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Tuesday, March 15, 2011

Disasters to rock economy

Cost of disaster too early to call but ¥10 trillion seen as starting point


Staff writer

While the enormous earthquake that struck eastern Japan is forcing many firms to suspend operations, two economists contacted by The Japan Times on Monday said it is difficult to predict just how dire the impact will be.

Major companies are shutting down their factories indefinitely, especially in quake-damaged areas.

Due to an inability to get parts, Toyota Motor Corp. said all of its domestic factories will be closed until Wednesday. Honda Motor Co. closed all factories until Sunday, except for a motorcycle unit in Kumamoto Prefecture that will shut down on Tuesday.

Sony Corp. has closed six factories in the Tohoku and Kanto regions for similar reasons.

The quake also caused havoc at the nation's top brewers. Kirin Holdings Co. said four beer tanks collapsed at its Sendai factory and that its quake-damaged Toride factory in Ibaraki Prefecture has closed. Sapporo Holdings Ltd. said land at its factory in Chiba Prefecture subsided due to liquefaction.

Tokyo Disneyland, meanwhile, remains closed for safety checks, said Oriental Land Co., which operates the theme park in Urayasu, Chiba Prefecture. The company said it might make a decision on whether to reopen next Monday. The park has been closed since Saturday.

Some economists have released reports saying the cost of all the damage will exceed ¥10 trillion.

Nomura Securities Co. and JP Morgan Securities Japan Co. released reports Sunday saying the impact of the wide-ranging disaster is likely to exceed the 1995 Great Hanshin Earthquake, which caused about ¥12.5 trillion in damage.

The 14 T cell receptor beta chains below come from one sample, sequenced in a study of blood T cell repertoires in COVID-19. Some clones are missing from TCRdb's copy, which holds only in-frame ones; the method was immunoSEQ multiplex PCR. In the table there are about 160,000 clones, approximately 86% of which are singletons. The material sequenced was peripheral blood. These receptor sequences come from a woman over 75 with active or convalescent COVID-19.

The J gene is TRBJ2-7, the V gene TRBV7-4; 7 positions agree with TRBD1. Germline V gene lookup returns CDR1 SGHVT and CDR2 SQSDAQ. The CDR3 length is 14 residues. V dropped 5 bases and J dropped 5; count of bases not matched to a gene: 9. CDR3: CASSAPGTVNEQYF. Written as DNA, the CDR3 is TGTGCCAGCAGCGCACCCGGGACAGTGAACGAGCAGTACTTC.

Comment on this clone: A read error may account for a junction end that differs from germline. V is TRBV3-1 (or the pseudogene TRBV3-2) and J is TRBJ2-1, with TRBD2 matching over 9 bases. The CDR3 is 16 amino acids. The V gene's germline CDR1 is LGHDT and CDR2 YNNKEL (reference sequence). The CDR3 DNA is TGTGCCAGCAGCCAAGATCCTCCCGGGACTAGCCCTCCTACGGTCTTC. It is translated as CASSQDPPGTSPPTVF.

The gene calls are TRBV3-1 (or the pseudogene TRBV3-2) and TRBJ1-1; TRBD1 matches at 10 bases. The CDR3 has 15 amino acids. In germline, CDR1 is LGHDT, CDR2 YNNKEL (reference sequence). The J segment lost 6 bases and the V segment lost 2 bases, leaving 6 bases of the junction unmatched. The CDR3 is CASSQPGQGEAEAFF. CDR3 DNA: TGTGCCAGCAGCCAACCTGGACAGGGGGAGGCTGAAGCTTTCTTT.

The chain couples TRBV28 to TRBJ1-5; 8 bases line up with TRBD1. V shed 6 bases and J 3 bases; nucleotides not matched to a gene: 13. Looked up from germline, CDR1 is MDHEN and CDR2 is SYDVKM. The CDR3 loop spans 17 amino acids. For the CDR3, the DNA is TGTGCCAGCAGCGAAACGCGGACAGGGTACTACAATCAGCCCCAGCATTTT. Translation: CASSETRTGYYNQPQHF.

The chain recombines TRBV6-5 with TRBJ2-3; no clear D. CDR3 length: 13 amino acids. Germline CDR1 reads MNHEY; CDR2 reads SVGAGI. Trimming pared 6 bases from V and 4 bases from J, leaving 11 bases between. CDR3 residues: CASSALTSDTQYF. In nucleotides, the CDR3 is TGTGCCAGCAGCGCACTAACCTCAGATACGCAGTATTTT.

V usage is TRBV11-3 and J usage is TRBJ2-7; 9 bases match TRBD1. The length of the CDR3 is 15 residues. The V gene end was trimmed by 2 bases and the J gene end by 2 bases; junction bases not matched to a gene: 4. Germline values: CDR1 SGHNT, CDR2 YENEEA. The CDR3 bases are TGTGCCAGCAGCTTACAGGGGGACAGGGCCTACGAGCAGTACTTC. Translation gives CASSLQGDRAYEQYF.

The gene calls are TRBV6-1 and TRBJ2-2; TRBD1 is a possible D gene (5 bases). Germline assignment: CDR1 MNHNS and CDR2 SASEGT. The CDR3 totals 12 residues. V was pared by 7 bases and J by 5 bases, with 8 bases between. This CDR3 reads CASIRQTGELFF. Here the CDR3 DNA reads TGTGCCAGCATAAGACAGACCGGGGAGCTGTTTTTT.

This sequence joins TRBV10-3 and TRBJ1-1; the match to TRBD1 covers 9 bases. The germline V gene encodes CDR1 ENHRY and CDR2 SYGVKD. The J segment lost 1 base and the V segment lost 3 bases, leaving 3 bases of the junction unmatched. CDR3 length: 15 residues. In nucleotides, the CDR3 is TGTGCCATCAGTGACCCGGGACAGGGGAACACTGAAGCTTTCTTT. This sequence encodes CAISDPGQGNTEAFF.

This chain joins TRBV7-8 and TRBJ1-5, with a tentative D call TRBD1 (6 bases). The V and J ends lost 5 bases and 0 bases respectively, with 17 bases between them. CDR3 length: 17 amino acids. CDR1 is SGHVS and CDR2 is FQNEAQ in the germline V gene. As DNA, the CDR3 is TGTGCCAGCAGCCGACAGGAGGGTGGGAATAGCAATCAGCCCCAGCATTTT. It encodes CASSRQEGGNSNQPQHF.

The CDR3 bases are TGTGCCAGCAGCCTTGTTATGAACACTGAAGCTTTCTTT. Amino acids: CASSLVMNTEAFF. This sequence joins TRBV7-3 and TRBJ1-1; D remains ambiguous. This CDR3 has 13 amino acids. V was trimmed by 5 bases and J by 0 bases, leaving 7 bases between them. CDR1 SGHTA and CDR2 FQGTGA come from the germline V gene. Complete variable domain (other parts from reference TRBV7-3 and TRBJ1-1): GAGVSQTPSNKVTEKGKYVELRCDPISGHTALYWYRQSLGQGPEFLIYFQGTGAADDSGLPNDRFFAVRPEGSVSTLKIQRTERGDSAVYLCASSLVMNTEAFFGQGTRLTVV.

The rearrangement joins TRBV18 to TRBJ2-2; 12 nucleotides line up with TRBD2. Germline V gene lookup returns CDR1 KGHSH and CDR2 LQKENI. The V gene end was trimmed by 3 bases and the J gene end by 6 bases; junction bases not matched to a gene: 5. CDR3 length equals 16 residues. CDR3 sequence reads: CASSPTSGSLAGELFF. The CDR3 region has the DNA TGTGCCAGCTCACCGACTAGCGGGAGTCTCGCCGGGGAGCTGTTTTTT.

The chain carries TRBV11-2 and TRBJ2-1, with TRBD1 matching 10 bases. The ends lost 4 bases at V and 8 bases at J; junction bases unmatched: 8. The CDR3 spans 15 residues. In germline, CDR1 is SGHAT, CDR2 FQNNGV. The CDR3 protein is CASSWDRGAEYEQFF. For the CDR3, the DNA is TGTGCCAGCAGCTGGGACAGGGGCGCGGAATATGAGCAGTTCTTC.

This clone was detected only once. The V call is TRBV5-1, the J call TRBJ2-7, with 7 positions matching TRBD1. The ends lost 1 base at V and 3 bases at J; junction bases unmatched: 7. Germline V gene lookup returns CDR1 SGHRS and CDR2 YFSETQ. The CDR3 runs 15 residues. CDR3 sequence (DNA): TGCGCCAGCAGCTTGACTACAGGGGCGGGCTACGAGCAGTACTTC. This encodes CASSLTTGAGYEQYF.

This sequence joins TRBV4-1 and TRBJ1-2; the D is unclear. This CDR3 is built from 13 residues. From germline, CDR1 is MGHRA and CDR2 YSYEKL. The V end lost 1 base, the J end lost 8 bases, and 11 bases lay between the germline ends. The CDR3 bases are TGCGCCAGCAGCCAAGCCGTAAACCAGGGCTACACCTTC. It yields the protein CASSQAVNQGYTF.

But Hideki Matsumura, a senior economist with Tokyo-based Japan Research Institute Ltd., said it is unclear how big the economic impact will be.

"Currently, infrastructure for economic activity — such as electricity generation, transportation and manufacturing — has been lost, and we don't know how long this situation will last," he said.

For instance, some automakers have closed factories in the Tohoku region and "the impact will be quite big if they cannot assemble cars without some parts manufactured in that region," he said.

Mitsuru Saito, chief economist at Tokai Tokyo Securities Co, said damage to oil refineries might disrupt the already tight gasoline supply. As a result, "commodity distribution might come to a standstill and goods would not be distributed to stores," he said.

Saito also said the overall impact remains uncertain because of the continuing aftershocks, the nuclear power plant crisis and subsequent disruption of electricity supplies.

Suspensions are rife. Toshiba Corp. suspended operations Monday at its plant in Fukaya, Saitama Prefecture, affecting the production of flat-screen televisions.

Mitsubishi Electric Corp.'s space satellite plant in Kamakura, Kanagawa Prefecture, was also shut for the day.

Renesas Electronics Corp. halted operations at seven factories in the Tohoku and Kanto regions.

Fujitsu Ltd., a maker of semiconductors and computer equipment, closed 10 plants in northern Japan as well as the greater Tokyo region, it said in a statement.

Among retailers, Isetan Mitsukoshi Holdings Ltd. closed its seven department stores in the region surrounding Tokyo, including Mitsukoshi Ltd.'s outlet in the city of Chiba.

Odakyu Department Store Co. and Sogo & Seibu Co. also followed suit, each closing three outlets.

Japan Airlines Corp., the nation's biggest carrier, said it would resume flights to some northern airports Tuesday, following cancellations after the earthquake.

Information from Kyodo and Bloomberg added



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